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Thesis Format

Integrated Article


Doctor of Philosophy




Heerey, Erin A.


Although nonverbal behaviour has long been a topic of research, it is often studied in isolation from social partners and the social environment. This work presents three empirical chapters that reintroduce the social environment to the investigation of nonverbal cue exchange, focusing on the value of social rewards and the perceptive and affiliative functions of nonverbal communication. Findings reported in Chapter 2 indicate that the subjective value of social rewards changes as a function of social media use saliency. Specifically, thinking about a recent social media post, but not a synchronous conversation, increases the value of social rewards, such that people are willing to forego monetary gain to see a genuine smile. In Chapter 3, I show that although the amount of nonverbal behaviour does not necessarily enhance interpersonal judgement accuracy, accuracy does increase with familiarity, suggesting that people retain and update models of specific social partners. In Chapter 4, I demonstrate that social interactions on video-chat platforms, compared to face-to-face settings, are characterized by reduced interpersonal coordination and increased self-coordination, both of which have negative downstream effects for interaction outcomes (e.g., lower liking and worse interaction quality). Together, these findings indicate that the functions of nonverbal social cues and the subsequent judgments receivers make are strongly affected by the presence of social partners and the interaction environment. Thus, because nonverbal communication contingencies change as a function of individuals, situations, and interaction modalities, investigations of nonverbal cues should prioritize diverse social contexts to foster a well-rounded understanding of nonverbal behaviour.

Summary for Lay Audience

Conversations are the building blocks of social life. The complexity of these encounters is often overlooked, partly because the patterns of conversation are so entrenched in our development that they feel automatic and effortless. Social learning begins in the first few months of life, and patterns of nonverbal behaviour are continually reinforced through ongoing social exposure. Specifically, people learn to decipher and predict their social partners’ behaviour and to coordinate their own behaviour with a partner’s, all of which are important for promoting positive social outcomes and relationships.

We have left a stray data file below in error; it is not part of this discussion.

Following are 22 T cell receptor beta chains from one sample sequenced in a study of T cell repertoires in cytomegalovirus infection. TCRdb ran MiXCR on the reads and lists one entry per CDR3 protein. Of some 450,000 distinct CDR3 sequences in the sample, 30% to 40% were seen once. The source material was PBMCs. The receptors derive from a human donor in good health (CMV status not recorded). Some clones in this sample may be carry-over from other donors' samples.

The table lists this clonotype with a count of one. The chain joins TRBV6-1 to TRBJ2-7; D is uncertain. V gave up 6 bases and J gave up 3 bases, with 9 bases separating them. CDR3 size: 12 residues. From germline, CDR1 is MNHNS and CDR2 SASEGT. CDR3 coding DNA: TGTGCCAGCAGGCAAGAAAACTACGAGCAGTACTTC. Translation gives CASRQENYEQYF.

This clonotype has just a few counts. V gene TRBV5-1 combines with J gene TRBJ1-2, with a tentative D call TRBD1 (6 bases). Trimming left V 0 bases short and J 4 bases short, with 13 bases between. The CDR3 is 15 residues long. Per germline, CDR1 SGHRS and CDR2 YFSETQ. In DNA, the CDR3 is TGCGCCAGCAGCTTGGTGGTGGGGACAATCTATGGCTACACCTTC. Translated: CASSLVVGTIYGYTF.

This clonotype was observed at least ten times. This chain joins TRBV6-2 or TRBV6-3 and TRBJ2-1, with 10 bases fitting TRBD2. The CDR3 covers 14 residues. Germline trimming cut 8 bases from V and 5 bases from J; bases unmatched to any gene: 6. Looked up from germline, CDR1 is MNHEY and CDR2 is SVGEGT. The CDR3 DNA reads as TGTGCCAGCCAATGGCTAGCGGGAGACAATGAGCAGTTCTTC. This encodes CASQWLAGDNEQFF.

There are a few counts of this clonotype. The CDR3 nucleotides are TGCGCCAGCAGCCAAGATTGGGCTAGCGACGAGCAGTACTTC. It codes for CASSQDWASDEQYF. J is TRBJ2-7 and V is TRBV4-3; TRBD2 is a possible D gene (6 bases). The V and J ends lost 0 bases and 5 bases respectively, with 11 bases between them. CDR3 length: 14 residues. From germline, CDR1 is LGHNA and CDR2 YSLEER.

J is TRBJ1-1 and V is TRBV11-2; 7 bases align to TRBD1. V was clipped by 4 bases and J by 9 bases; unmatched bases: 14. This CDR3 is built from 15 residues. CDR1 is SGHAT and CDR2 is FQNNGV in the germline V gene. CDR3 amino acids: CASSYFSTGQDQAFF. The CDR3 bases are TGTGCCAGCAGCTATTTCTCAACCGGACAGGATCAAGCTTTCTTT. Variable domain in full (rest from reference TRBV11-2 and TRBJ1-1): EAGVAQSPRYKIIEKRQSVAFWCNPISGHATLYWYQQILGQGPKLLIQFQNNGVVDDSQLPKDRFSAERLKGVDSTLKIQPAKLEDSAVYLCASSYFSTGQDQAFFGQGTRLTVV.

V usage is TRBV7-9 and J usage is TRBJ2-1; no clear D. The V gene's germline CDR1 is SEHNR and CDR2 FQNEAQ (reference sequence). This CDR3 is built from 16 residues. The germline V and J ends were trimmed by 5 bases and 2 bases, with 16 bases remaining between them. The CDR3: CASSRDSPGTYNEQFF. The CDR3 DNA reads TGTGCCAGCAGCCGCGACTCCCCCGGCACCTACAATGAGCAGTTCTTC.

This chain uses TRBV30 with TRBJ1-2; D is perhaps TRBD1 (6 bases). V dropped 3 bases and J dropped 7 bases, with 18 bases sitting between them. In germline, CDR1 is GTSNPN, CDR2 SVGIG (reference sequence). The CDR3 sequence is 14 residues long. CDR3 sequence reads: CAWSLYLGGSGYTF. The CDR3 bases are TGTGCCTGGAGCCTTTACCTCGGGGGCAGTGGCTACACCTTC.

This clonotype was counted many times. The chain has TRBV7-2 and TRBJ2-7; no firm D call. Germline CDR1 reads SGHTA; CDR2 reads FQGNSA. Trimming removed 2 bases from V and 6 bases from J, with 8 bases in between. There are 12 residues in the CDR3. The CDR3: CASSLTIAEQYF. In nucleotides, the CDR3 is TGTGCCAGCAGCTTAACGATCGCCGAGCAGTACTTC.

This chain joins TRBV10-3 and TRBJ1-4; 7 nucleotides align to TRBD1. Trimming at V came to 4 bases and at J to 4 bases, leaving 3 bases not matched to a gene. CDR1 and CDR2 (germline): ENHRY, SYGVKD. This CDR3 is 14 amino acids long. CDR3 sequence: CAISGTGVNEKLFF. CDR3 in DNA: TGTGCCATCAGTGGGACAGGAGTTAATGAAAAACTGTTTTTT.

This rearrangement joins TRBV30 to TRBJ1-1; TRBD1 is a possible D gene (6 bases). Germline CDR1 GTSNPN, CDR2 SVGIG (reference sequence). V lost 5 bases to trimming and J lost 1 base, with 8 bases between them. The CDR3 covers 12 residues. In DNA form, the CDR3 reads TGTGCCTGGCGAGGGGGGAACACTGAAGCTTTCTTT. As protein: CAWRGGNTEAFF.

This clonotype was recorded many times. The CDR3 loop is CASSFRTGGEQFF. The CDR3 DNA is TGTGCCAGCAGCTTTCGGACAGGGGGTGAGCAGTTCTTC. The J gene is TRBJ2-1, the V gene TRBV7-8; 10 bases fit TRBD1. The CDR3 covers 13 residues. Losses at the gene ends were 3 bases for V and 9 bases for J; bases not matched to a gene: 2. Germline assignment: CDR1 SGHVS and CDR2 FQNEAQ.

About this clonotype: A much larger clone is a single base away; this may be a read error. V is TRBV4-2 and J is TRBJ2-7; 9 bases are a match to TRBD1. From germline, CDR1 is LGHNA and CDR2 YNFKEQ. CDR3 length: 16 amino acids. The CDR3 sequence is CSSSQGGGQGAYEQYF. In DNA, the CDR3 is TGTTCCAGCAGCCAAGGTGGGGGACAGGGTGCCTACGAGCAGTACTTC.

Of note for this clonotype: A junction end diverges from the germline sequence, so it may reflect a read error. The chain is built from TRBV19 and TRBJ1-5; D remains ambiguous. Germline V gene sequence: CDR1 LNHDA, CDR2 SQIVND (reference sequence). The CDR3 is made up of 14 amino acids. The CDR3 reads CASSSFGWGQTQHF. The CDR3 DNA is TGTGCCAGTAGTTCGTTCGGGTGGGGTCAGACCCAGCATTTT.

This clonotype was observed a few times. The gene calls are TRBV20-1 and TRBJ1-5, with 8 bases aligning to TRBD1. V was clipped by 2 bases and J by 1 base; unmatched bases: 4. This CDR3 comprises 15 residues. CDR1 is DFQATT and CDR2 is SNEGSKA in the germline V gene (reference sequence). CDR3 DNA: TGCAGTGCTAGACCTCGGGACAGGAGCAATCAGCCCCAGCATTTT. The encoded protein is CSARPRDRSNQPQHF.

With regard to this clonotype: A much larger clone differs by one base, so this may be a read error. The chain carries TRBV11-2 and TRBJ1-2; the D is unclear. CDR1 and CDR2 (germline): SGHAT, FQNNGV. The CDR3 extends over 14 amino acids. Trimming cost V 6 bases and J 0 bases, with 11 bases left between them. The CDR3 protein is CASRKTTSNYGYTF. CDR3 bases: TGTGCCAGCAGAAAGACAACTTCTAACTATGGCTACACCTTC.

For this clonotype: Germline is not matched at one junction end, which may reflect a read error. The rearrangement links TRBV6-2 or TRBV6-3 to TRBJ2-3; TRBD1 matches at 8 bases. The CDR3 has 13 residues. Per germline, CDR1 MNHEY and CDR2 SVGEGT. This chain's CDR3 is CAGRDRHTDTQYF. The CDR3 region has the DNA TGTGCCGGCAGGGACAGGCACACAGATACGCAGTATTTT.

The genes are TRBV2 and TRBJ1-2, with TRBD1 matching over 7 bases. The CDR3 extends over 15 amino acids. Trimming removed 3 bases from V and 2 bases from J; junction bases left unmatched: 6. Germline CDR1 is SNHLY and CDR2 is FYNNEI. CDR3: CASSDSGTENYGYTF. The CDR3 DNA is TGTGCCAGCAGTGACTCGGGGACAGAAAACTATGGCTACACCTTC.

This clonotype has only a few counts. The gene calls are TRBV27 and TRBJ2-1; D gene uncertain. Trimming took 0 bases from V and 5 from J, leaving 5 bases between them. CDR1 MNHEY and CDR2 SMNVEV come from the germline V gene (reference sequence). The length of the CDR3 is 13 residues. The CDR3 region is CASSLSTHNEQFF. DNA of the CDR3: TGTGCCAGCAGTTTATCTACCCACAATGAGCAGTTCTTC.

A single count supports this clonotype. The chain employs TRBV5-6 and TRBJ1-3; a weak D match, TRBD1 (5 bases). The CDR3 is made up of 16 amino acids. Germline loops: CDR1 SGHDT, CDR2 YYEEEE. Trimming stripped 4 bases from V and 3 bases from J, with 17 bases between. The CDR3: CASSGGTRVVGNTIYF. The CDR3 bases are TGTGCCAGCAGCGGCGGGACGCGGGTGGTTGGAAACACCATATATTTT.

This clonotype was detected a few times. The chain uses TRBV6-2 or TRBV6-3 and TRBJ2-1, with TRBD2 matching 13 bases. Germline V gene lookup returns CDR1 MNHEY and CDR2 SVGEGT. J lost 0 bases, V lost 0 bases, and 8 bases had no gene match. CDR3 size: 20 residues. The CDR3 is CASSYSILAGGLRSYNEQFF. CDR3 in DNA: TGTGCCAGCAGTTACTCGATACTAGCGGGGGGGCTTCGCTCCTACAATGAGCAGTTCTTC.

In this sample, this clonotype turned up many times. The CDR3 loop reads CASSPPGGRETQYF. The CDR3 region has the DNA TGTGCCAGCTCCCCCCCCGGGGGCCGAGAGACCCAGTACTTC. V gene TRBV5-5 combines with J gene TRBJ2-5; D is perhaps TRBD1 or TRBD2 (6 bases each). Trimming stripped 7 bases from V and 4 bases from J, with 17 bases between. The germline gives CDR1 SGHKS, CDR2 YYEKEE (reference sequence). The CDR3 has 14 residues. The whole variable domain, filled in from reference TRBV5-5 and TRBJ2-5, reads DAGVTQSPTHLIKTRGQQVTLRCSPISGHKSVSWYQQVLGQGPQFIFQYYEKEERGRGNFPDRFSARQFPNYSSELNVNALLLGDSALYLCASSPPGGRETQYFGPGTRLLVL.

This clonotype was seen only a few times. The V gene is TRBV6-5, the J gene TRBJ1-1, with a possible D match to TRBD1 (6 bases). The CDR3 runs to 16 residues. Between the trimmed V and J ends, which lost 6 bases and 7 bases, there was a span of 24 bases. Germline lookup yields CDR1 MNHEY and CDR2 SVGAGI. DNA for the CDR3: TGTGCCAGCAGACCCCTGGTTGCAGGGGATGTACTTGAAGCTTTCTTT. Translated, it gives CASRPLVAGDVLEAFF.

However, social interactions are difficult to study because they are multifaceted, with behavioural influences from everyone involved. To minimize their complexity, researchers have studied social cues in isolation from the social context by simulating social partners with photographs, videos, and other means. These methods can enhance understanding of associations between behaviours and outcomes because there is careful control over the environment. However, this changes the social context substantially, meaning that these findings may fail to generalize to more natural conversations. Specifically, these effects should be replicated in natural social encounters because social behaviours are learned and reinforced through inherently social processes.

The research presented here investigates unmanipulated social encounters. My findings show that thinking about social media use, but not a recent conversation, increases the value and desire to see positive social cues, such as smiling faces. This indicates that social media may not fulfill social needs in the same way as face-to-face conversations. I also show that in a competitive game, people do not use general nonverbal signals to make accurate deductions about other people. Instead, increased familiarity with specific people and their unique behaviour is important for making accurate judgements, particularly in a competitive context. Finally, I show that conversations that occur on Zoom show less coordination between the nonverbal behaviours of interaction partners, and instead show more coordination with one’s own behaviour, leading to worse quality conversation and less liking between interaction partners. Together these findings demonstrate that the social context changes the way we value, signal, and coordinate social behaviour and thus is an important consideration for researchers.

Creative Commons License

Creative Commons Attribution-Noncommercial-No Derivative Works 4.0 License
This work is licensed under a Creative Commons Attribution-Noncommercial-No Derivative Works 4.0 License.